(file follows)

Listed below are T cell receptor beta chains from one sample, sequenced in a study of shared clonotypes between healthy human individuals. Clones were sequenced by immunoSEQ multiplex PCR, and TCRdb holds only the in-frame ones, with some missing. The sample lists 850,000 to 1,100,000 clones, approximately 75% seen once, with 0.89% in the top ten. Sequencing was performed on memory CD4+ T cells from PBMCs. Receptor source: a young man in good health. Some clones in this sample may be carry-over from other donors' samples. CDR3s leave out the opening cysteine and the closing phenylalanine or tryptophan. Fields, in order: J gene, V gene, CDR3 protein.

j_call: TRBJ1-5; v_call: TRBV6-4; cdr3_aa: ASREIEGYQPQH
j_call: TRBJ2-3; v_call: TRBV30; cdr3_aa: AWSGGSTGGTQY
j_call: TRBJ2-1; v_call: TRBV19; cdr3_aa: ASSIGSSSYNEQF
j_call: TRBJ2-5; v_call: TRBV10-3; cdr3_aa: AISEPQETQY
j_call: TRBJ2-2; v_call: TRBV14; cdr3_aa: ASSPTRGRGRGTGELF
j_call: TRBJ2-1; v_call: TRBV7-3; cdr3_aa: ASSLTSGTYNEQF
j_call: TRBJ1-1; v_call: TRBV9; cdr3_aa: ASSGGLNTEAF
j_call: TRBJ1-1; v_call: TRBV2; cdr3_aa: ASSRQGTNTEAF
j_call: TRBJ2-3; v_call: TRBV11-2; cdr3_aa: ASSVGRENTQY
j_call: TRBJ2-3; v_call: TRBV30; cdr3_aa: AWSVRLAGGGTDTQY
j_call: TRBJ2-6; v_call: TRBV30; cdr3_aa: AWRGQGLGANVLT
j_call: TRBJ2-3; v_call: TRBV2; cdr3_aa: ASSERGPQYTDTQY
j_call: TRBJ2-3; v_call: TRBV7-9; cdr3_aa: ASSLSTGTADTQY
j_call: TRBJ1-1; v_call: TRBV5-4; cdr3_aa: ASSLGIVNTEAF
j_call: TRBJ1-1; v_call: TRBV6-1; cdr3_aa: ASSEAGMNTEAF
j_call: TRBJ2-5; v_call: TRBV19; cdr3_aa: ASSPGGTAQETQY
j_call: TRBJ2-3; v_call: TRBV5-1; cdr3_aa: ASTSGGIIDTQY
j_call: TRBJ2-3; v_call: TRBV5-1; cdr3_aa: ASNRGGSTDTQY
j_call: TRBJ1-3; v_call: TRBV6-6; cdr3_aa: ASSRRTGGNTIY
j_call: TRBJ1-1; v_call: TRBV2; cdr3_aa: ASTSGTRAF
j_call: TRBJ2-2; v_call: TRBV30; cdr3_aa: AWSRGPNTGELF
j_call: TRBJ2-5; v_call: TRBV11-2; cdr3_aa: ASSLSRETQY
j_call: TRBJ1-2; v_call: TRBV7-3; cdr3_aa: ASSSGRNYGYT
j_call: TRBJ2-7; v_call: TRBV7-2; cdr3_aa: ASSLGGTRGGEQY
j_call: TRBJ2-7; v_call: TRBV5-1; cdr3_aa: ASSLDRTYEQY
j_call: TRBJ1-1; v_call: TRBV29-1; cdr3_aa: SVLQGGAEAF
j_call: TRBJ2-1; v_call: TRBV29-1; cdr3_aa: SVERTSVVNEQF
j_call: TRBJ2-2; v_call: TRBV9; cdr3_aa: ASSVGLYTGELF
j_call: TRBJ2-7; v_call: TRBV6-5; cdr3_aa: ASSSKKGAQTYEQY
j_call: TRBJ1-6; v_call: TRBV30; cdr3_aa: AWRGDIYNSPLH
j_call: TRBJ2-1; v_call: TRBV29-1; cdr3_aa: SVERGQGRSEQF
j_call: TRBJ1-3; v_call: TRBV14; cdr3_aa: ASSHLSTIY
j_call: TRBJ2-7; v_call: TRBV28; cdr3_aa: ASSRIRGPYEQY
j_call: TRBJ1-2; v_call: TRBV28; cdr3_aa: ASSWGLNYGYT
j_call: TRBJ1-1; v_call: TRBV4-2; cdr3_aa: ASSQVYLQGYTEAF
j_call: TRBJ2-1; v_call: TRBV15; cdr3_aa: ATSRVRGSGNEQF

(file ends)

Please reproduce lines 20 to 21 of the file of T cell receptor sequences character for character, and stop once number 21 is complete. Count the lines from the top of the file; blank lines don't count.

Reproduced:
j_call: TRBJ1-3; v_call: TRBV6-6; cdr3_aa: ASSRRTGGNTIY
j_call: TRBJ1-1; v_call: TRBV2; cdr3_aa: ASTSGTRAF